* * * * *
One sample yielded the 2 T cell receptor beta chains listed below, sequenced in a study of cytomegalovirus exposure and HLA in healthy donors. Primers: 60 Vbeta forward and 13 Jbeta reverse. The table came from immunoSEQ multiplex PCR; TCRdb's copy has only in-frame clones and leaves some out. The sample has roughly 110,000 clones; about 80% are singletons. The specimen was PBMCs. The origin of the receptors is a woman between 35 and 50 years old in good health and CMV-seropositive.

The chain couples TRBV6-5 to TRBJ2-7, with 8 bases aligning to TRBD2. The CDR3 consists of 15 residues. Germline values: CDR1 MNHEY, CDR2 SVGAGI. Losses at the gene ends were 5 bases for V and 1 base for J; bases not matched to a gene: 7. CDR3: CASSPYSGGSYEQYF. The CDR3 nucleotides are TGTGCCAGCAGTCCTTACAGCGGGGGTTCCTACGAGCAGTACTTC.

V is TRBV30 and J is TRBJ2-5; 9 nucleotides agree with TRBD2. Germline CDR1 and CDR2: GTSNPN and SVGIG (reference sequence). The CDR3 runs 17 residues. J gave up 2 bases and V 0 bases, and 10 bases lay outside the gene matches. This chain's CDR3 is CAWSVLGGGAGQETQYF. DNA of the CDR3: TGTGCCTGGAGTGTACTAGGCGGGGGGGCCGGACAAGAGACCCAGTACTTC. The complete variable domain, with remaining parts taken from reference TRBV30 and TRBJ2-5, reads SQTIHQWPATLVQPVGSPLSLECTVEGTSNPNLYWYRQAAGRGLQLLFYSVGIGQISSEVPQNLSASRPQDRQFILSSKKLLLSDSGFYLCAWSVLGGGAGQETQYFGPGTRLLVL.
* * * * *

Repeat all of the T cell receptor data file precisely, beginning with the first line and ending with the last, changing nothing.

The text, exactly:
One sample yielded the 2 T cell receptor beta chains listed below, sequenced in a study of cytomegalovirus exposure and HLA in healthy donors. Primers: 60 Vbeta forward and 13 Jbeta reverse. The table came from immunoSEQ multiplex PCR; TCRdb's copy has only in-frame clones and leaves some out. The sample has roughly 110,000 clones; about 80% are singletons. The specimen was PBMCs. The origin of the receptors is a woman between 35 and 50 years old in good health and CMV-seropositive.

The chain couples TRBV6-5 to TRBJ2-7, with 8 bases aligning to TRBD2. The CDR3 consists of 15 residues. Germline values: CDR1 MNHEY, CDR2 SVGAGI. Losses at the gene ends were 5 bases for V and 1 base for J; bases not matched to a gene: 7. CDR3: CASSPYSGGSYEQYF. The CDR3 nucleotides are TGTGCCAGCAGTCCTTACAGCGGGGGTTCCTACGAGCAGTACTTC.

V is TRBV30 and J is TRBJ2-5; 9 nucleotides agree with TRBD2. Germline CDR1 and CDR2: GTSNPN and SVGIG (reference sequence). The CDR3 runs 17 residues. J gave up 2 bases and V 0 bases, and 10 bases lay outside the gene matches. This chain's CDR3 is CAWSVLGGGAGQETQYF. DNA of the CDR3: TGTGCCTGGAGTGTACTAGGCGGGGGGGCCGGACAAGAGACCCAGTACTTC. The complete variable domain, with remaining parts taken from reference TRBV30 and TRBJ2-5, reads SQTIHQWPATLVQPVGSPLSLECTVEGTSNPNLYWYRQAAGRGLQLLFYSVGIGQISSEVPQNLSASRPQDRQFILSSKKLLLSDSGFYLCAWSVLGGGAGQETQYFGPGTRLLVL.